Friday, October 24, 2014

Plagiarism and Other Legal Tangles (Part 1 of 11)

Do I have to copyright my material?

The answer is no, although you may spend the money. Since the enactment of the copyright law of 1978, whenever you have anything in a fixed form (the legal term), you already have a common law copyright.

If you submit to magazines and books, please don't put the © symbol. It's a shout about you. It means either you're ignorant of the law or you're afraid that professional editors will steal your material. (In my experience, those who seem the most concerned have the least to fear—their writing probably isn't good enough to steal.)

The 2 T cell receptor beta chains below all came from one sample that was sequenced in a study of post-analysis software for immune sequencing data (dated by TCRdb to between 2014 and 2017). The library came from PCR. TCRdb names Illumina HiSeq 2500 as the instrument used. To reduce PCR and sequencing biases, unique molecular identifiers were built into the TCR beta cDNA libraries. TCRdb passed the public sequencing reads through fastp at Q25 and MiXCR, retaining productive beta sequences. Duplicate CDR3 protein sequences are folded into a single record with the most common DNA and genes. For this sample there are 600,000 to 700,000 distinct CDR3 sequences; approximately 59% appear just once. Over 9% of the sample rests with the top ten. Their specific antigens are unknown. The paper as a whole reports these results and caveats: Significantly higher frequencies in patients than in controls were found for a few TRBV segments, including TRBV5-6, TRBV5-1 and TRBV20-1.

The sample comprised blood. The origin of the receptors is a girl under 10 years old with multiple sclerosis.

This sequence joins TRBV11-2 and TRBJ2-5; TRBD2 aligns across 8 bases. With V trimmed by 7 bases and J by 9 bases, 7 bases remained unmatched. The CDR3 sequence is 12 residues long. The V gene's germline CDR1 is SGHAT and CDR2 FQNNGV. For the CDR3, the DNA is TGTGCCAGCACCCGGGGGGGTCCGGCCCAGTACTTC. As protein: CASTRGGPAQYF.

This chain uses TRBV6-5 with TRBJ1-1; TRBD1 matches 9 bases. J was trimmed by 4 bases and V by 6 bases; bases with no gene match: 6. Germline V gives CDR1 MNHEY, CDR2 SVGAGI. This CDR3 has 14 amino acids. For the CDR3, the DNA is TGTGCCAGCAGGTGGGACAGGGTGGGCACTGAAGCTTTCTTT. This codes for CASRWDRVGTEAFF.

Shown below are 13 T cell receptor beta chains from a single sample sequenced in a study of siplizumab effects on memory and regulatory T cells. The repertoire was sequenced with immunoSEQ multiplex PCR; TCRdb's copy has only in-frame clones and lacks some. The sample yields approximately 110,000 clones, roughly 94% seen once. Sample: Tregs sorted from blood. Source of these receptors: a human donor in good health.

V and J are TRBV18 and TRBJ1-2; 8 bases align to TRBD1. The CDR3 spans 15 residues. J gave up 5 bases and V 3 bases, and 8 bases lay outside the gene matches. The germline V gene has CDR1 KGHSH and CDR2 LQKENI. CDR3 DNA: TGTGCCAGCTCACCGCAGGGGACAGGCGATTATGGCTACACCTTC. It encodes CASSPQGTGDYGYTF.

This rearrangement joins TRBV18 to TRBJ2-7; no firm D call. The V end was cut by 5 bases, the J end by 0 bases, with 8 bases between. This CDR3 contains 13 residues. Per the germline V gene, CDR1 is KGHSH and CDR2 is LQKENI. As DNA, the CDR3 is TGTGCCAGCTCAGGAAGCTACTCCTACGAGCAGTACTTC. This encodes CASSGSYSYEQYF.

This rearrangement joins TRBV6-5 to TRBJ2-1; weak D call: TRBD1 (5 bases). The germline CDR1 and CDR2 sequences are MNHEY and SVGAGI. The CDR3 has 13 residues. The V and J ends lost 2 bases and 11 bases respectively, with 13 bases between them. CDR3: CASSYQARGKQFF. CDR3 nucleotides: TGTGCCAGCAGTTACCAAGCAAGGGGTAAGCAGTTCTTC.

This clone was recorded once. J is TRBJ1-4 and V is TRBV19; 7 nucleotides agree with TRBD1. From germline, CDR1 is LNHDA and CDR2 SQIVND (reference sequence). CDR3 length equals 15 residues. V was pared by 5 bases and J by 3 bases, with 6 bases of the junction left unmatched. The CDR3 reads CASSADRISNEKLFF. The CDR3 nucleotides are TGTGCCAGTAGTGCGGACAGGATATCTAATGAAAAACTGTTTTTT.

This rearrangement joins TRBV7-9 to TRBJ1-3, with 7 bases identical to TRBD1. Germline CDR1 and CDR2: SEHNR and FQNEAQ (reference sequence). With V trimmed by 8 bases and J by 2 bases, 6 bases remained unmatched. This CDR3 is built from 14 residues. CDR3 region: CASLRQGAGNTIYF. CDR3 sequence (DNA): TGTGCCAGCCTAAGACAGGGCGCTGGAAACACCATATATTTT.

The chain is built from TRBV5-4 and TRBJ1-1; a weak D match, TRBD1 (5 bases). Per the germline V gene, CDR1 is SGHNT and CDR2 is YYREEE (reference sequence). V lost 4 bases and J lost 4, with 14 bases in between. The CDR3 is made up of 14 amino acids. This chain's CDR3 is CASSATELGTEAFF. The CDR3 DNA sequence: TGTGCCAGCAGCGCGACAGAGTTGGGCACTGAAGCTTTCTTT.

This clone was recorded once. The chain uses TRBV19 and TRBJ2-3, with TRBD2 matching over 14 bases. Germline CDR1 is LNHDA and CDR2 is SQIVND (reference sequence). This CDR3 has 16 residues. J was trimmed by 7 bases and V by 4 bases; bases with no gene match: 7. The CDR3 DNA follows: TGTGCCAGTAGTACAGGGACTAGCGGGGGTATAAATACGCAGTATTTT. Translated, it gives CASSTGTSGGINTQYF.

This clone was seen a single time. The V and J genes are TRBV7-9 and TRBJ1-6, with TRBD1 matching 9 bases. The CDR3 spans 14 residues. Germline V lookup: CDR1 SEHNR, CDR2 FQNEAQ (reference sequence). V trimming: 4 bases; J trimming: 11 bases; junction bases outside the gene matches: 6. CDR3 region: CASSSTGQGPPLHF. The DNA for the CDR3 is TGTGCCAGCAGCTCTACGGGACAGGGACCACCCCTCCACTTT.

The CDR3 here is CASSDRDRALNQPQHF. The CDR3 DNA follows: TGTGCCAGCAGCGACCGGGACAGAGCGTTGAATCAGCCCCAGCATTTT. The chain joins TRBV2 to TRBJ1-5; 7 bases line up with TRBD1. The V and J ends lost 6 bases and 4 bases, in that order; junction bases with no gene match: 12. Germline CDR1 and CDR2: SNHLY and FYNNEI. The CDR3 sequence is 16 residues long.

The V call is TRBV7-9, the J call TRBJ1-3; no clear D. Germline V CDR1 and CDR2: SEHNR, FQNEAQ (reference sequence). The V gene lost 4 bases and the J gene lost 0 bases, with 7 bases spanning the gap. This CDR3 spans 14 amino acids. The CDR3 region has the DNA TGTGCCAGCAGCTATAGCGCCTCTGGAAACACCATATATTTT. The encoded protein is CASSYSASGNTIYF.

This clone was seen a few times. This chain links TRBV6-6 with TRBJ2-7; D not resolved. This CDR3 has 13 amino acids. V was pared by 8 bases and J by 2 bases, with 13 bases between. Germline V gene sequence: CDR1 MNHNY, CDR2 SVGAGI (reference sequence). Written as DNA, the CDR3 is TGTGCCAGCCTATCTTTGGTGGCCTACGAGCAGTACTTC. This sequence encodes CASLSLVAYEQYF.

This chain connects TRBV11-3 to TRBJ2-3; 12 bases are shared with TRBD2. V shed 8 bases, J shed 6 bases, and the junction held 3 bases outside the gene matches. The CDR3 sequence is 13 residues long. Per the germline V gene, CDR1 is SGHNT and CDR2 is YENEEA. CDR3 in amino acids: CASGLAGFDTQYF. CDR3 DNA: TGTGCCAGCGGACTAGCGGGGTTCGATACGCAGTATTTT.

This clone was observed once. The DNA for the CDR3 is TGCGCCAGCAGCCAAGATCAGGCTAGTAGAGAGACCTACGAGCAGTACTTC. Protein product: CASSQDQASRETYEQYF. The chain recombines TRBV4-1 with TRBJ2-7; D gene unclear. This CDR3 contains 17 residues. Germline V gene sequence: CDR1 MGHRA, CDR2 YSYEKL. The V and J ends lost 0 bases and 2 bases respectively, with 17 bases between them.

However, if you use the © for any online submission, I can see that as a way to say to the ignorant, "This is copyrighted and if you copy it, you're stealing."

As one of my friends said, "It probably won't deter anyone. Thieves know it's illegal."

For the next 10 blogs, we're going to look at some of the legal tangles with plagiarism.

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